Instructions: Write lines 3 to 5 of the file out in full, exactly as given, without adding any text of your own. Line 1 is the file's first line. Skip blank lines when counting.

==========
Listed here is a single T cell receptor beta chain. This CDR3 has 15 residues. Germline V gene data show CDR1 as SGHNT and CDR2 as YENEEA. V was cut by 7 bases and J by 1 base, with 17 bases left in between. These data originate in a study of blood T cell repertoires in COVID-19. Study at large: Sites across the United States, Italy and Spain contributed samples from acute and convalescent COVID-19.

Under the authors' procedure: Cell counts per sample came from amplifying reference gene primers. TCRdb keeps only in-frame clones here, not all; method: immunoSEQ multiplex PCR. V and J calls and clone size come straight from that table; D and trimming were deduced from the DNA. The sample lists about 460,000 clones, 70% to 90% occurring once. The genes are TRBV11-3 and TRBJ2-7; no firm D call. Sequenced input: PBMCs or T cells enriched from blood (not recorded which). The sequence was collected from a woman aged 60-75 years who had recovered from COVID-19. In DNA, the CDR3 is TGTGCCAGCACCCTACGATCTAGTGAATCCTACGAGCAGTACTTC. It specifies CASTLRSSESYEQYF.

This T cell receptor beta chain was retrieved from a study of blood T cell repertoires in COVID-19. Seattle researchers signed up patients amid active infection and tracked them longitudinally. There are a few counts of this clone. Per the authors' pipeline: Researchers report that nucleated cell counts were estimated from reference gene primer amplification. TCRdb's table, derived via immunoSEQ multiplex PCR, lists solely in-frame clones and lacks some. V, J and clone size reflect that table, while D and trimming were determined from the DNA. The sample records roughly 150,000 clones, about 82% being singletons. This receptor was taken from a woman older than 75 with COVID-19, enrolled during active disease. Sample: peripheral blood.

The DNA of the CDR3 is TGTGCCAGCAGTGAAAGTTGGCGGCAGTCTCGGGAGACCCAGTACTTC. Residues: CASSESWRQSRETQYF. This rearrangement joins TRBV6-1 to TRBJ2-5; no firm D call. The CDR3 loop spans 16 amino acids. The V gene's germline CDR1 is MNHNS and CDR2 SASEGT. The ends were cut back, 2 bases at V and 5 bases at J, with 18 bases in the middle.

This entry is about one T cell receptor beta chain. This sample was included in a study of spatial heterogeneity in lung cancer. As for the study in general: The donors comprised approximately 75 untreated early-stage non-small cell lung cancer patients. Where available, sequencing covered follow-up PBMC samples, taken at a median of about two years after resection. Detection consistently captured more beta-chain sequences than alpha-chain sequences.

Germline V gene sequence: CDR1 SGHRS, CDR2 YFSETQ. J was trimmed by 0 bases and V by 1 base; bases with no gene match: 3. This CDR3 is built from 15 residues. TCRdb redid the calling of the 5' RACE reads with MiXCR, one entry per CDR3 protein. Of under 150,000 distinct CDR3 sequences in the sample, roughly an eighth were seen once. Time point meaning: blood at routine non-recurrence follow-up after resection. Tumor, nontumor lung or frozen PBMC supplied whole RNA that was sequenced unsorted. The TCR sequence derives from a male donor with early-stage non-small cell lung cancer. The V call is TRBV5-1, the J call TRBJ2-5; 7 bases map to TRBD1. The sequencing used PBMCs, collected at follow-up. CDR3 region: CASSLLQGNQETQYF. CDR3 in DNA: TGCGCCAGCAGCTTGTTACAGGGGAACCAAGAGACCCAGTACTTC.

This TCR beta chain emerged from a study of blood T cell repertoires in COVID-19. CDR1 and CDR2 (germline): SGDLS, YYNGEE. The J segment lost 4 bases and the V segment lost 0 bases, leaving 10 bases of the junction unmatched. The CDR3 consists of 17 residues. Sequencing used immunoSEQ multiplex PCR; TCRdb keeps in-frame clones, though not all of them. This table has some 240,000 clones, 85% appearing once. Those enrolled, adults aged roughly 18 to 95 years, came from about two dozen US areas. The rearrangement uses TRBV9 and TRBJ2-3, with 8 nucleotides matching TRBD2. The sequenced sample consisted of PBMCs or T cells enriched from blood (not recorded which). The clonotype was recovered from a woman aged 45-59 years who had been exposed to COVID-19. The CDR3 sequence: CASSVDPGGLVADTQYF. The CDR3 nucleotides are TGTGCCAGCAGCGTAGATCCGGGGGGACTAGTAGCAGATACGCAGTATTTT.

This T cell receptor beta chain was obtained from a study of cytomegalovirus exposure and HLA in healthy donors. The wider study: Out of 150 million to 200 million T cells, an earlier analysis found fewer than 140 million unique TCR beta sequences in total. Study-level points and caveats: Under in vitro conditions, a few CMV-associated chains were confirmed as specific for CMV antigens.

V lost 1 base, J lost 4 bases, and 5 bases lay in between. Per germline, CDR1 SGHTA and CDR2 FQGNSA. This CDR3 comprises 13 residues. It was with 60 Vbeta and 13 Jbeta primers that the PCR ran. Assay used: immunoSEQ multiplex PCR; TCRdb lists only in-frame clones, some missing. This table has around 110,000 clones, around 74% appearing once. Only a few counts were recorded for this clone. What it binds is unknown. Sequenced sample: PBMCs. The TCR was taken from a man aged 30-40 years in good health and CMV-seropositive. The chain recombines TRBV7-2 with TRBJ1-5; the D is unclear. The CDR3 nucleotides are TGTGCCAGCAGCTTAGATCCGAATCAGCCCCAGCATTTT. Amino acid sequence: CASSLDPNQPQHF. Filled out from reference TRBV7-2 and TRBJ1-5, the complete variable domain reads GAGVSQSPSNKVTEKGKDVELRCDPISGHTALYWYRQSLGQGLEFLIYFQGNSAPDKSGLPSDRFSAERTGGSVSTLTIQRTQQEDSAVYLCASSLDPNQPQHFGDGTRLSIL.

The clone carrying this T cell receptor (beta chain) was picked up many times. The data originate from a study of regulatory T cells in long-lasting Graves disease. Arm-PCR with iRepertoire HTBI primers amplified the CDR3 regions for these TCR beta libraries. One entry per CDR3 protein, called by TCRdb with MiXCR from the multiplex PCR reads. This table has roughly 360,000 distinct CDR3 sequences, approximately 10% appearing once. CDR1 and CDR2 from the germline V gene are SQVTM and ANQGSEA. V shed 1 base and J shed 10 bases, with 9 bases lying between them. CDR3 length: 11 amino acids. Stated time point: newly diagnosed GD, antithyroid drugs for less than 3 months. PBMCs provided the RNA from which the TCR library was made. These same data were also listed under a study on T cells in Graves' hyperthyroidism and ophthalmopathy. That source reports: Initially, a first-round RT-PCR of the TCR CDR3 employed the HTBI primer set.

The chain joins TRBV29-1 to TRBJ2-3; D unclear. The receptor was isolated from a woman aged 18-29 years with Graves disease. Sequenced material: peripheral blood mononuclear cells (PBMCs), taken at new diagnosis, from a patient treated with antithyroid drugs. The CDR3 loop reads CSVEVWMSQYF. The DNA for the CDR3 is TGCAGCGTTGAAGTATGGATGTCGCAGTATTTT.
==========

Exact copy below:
This T cell receptor beta chain was retrieved from a study of blood T cell repertoires in COVID-19. Seattle researchers signed up patients amid active infection and tracked them longitudinally. There are a few counts of this clone. Per the authors' pipeline: Researchers report that nucleated cell counts were estimated from reference gene primer amplification. TCRdb's table, derived via immunoSEQ multiplex PCR, lists solely in-frame clones and lacks some. V, J and clone size reflect that table, while D and trimming were determined from the DNA. The sample records roughly 150,000 clones, about 82% being singletons. This receptor was taken from a woman older than 75 with COVID-19, enrolled during active disease. Sample: peripheral blood.

The DNA of the CDR3 is TGTGCCAGCAGTGAAAGTTGGCGGCAGTCTCGGGAGACCCAGTACTTC. Residues: CASSESWRQSRETQYF. This rearrangement joins TRBV6-1 to TRBJ2-5; no firm D call. The CDR3 loop spans 16 amino acids. The V gene's germline CDR1 is MNHNS and CDR2 SASEGT. The ends were cut back, 2 bases at V and 5 bases at J, with 18 bases in the middle.

This entry is about one T cell receptor beta chain. This sample was included in a study of spatial heterogeneity in lung cancer. As for the study in general: The donors comprised approximately 75 untreated early-stage non-small cell lung cancer patients. Where available, sequencing covered follow-up PBMC samples, taken at a median of about two years after resection. Detection consistently captured more beta-chain sequences than alpha-chain sequences.